MAUS, by Art Spiegelman. A Pulitzer Prize-winning comic about the Holocaust, written by the Jewish-American son of two Polish-Jewish Holocaust survivors. Why “MAUS?” That’s German for mice, and the Nazis portrayed Jewish people as rodents and vermin. The Jews are drawn as mice and Germans as cats, the French as frogs etc. Spiegelman’s entire story is not only a harrowing tale of how his parents survived the Holocaust but one where he ultimately deconstructs the stereotypes of all these actors.

Nothing to Envy, by Barbara Demick sheds light onto the lives of North Koreans through detailed interviews with defectors. A beautifully written book that gives North Koreans a voice and what it is like to live in such a totalitarian regime. It contextualises how big, sweeping events like World War 2, the Korean War and the Cold War affected individual human lives.

When a Billion Chinese Jump, by Jonathan Watts delves into the environmental costs of economic exploitation in modern China and its implications for the planet as a whole. Despite the seemingly controversial “how China will destroy mankind or save it” tagline (which is probably a product of marketing), as a person with Chinese ancestry, I found this book very fair because this wasn’t a condescending harangue about how environmentally-unfriendly China is compared to Europe and the US. He interviews Chinese environmentalists and activists and points out how the developed world is “green” precisely because it has actually been exporting all its pollution to China, despite the high human costs. A breath of fresh air in contrast to a lot of privileged economists who just measure living standards by GDP or percentage growth and pay no attention to the other costs borne by the country.

Long Walk to Freedom by Nelson Mandela. It’s a long book that illustrates the Mandela’s life growing up in apartheid South Africa and eventually as a lawyer, then a political prisoner. Long, but I found it a great read and Mandela is a vivid writer.

Hotel Rwanda is a film about the 1994 Rwandan genocide. It tells the story of Paul Rusesabagina, a hotel manager who bravely resisted the madness sweeping his country, and used his hotel and government contacts to shelter over a thousand Tutsi and moderate Hutu refugees.  All while the US, UK, Russia, France and China sat doing nothing, even denying that what was happening was genocide-going so far as to cut back on the UN peacekeepers stationed there.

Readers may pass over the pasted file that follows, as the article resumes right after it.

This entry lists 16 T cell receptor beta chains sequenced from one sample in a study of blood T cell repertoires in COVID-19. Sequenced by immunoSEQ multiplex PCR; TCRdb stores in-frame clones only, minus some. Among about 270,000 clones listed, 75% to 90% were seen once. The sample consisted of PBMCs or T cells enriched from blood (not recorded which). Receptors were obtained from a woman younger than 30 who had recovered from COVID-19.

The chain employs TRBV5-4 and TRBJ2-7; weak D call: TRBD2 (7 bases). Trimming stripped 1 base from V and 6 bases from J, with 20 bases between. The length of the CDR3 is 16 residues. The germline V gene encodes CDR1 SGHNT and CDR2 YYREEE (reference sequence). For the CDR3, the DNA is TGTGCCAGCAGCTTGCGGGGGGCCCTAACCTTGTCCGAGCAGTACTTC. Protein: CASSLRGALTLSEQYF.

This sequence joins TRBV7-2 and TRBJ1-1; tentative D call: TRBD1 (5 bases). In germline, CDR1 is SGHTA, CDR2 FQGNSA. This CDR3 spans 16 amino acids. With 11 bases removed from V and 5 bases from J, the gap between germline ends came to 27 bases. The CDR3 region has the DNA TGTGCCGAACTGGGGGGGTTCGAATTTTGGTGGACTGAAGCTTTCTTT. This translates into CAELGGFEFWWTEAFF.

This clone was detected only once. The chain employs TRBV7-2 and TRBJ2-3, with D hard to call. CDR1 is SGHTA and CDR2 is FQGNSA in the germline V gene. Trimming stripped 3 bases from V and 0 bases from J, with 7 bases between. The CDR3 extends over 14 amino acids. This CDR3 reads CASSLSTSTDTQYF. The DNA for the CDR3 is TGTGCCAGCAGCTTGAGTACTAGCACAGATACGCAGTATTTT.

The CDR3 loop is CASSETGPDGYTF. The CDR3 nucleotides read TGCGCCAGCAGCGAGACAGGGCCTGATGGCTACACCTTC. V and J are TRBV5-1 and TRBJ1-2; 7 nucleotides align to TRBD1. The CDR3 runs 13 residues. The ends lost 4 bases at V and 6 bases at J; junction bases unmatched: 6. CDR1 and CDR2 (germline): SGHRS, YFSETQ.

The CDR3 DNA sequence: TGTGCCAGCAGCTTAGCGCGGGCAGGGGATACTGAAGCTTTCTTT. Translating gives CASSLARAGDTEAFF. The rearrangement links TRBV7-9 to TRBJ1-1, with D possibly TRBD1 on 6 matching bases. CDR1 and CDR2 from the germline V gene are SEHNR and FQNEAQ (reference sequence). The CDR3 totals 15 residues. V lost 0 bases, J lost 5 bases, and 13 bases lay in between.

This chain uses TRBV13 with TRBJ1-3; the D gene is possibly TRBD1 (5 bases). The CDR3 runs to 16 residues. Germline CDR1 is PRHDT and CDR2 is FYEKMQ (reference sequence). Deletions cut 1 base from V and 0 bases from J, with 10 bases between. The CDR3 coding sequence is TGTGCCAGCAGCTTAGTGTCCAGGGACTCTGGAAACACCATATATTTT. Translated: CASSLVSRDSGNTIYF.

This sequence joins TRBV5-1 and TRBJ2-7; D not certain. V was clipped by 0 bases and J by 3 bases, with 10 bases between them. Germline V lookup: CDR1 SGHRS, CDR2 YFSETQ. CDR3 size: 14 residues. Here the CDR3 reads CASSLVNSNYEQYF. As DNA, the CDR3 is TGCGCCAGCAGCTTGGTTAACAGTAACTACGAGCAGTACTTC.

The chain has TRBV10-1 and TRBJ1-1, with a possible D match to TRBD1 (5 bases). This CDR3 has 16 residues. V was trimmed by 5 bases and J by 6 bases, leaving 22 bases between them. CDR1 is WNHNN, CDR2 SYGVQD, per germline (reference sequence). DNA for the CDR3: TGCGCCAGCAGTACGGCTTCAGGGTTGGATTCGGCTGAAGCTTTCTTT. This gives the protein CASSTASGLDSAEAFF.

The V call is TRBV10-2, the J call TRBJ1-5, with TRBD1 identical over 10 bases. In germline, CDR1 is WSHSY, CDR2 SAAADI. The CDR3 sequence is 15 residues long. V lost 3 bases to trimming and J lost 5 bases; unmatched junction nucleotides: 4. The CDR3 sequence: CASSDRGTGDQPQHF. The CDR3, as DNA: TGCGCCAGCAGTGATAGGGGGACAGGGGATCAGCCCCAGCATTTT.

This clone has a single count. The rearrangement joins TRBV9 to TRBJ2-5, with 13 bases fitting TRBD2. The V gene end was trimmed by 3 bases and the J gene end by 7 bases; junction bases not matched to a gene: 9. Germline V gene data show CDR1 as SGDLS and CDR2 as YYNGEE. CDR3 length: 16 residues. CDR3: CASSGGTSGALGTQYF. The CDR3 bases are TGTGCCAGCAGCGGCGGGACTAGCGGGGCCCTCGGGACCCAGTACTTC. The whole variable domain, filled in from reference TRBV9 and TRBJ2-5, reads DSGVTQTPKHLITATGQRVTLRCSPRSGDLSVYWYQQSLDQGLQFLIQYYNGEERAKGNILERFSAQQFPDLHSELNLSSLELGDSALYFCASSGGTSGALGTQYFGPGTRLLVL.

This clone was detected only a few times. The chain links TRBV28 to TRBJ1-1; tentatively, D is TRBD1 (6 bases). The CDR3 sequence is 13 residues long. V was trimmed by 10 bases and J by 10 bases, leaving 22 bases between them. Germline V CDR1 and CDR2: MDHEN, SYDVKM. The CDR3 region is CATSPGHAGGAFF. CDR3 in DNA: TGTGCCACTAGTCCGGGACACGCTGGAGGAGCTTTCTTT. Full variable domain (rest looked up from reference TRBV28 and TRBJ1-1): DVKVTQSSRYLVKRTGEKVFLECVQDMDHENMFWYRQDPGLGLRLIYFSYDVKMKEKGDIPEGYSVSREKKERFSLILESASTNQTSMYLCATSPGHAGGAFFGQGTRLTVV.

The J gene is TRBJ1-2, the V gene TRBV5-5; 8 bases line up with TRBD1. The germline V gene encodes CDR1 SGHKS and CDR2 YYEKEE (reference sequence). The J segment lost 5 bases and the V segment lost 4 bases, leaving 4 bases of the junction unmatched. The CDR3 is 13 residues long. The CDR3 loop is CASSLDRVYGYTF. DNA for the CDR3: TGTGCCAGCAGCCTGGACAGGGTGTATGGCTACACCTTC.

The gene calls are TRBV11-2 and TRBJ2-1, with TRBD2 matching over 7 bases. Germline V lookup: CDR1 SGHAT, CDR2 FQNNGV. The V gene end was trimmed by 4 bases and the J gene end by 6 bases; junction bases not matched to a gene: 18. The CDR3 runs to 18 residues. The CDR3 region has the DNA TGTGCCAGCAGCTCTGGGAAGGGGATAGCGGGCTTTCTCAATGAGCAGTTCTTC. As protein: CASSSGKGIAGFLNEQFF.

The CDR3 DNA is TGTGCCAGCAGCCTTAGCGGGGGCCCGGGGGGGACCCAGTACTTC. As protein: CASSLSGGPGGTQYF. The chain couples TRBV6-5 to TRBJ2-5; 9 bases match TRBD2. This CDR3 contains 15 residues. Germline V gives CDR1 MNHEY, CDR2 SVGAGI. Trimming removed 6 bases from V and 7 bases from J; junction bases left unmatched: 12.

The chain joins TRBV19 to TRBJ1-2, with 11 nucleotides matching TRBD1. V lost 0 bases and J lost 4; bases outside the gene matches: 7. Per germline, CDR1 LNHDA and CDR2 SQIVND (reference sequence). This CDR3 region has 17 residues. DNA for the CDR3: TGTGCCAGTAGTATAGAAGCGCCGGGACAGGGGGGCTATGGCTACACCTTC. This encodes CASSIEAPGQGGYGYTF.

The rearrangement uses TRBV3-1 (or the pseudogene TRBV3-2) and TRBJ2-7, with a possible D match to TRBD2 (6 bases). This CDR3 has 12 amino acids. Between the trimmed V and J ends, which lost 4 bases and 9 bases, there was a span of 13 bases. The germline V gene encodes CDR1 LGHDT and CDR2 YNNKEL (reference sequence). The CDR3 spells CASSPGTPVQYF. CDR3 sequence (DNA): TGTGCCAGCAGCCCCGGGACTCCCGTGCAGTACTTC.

King Leopold’s Ghost, by Adam Hochschild. This is a popular history book about Belgian King Leopold’s Congo and the horrific rubber slave trade where Congolese had their hands chopped off for failing meet rubber quotas. Millions of Congolese died. The profits for this “red rubber” btw, are what funded the building of the many beautiful palaces you see in Brussels today.

A Problem from Hell, by Samantha Power is about the various genocides in the 20th century and the failure of the international community- often the US, to intervene. She takes us from the Armenian Genocide witnessed by the US Ambassador to Turkey Henry Morgenthau, in an era when even to COMMENT on a state’s internal affairs was considered a no-no of diplomatic relations, through the Holocaust to the most recent crises in Bosnia, Rwanda, Sudan etc. She argues that military intervention at times is justified to stop genocide. Whether you agree or not, this book is a good read that really opens your eyes to the universal human capability for evil.

For stuff that is a bit more challenging but also very important deconstructions of colonialism, this is one text commonly used in academic studies in this field:

Edward Said’s Orientalism. Said is a Palestinian-American, so certainly he indeed writes from a perspective of a person who knows what it is liked to be considered part of the “Orient” and the “Other”. I have not finished reading it, but I did refer to his book when doing a research essay about colonial African literature.

Image: American author James Alan McPherson, photographed in 1984. (Anthony Barboza/Getty Images)

Writer James Alan McPherson – who in 1978 became the first African-American writer to win a Pulitzer Prize for fiction – died last Wednesday at the age of 72.

McPherson spent his career writing short fiction and essays that explored race and class in America. Later in life, he also spent many years as a professor at the Iowa Writers’ Workshop, where our own Glen Weldon studied under him.

“American history was a passion of his,” Glen says, “and though his work often evinced a wry humor, in person he struck me as a serious man who cared deeply about the shadow that history casts on the present.”

Read Glen’s full remembrance here.


Writer James Alan McPherson, Winner Of Pulitzer, MacArthur And Guggenheim, Dies At 72

Pulitzer prize–winning author Annette Gordon Reed leads a discussion of emancipation, Lincoln, and the Civil War on Thursday, January 24, at 7 p.m.

Panelists include James McPherson, Pulitzer prize–winning historian and professor emeritus at Princeton University; Edward Ayers, Civil War historian and president of the University of Richmond; Eric Foner, author and professor of history, Columbia University; and James Oakes, professor of history, City University of New York and author of Freedom National: The Destruction of Slavery in the United States, 1861–1865.

A book signing will follow the program. Presented in partnership with the National Archives Afro-American History Society.